Positive attitudes help navigate bumpy job transitions

Issue April 2003

Q:Our managing partner recently informed me that the firm is cutting back at the associate level and that a number of us are being let go - not because of my performance but due to a loss of business and the economic climate. I was offered six months' severance, out-placement services and the opportunity to take up to three months to look for other employment. Since I've never been in this position before, I would welcome any suggestions on how to handle it.

A:Your situation is not unique in this economic climate. Even for those who were not content in their jobs, becoming unemployed is rated high on the stress scale, alongside predicaments such as divorce or medical crisis.

With job loss, people realize how much work defines their identity and status in the world, and tend to experience a kind of existential crisis. Yet, individuals vary in how they handle the stress.

Depending on your outlook and any experience with previous adverse situations, you may approach this event with dread and foreboding, or see it as an opportunity for change. In any circumstance outside one's control, one may feel overwhelmed, and may respond by either withdrawing or flying into action in an attempt to feel less vulnerable. For some, the event may bring a sense of numbness or unreality. As the initial shock subsides, a broader range of feelings may emerge, such as anger, outrage or a depressed state.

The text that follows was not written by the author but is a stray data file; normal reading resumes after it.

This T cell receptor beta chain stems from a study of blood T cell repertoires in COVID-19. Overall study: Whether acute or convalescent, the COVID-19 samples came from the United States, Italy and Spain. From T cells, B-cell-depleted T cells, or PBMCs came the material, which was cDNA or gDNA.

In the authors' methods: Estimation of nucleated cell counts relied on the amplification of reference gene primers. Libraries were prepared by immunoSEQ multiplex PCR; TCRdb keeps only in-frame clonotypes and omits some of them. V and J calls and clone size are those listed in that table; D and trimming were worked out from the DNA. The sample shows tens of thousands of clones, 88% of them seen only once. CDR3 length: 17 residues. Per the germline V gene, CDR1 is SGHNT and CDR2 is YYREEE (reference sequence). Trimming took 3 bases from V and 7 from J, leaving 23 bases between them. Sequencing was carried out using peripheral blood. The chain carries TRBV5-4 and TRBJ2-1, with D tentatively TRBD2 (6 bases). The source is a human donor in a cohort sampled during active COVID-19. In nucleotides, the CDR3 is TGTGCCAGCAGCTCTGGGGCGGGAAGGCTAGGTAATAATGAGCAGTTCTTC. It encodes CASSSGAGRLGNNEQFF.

Those who define adversity as an opportunity to explore new possibilities tend to be most successful in coping with downsizing. While acknowledging those realities over which they have no control, they also recognize their power to take charge of those matters over which they do have choice and impact. A positive attitude allows these individuals to keep trying, exploring alternatives and reaching out to others for support and ideas. A sense of humor also can help ward off feelings of victimization and hopelessness.

To avoid becoming depleted during the transitional phase between jobs, attend to your needs for good nutrition and exercise. Maintain a daily and weekly routine to help you stay motivated and productive. Certainly, it is worth availing yourself of the firm's offer of out-placement services. The process keeps you mobilized, and you never know what useful ideas or contacts might materialize. LCL's services are also available to you for referrals related to the inherent stressful and disruptive effects of being out of work. We also maintain a list of career consultants and coaches who might be of assistance to you in developing a new career direction.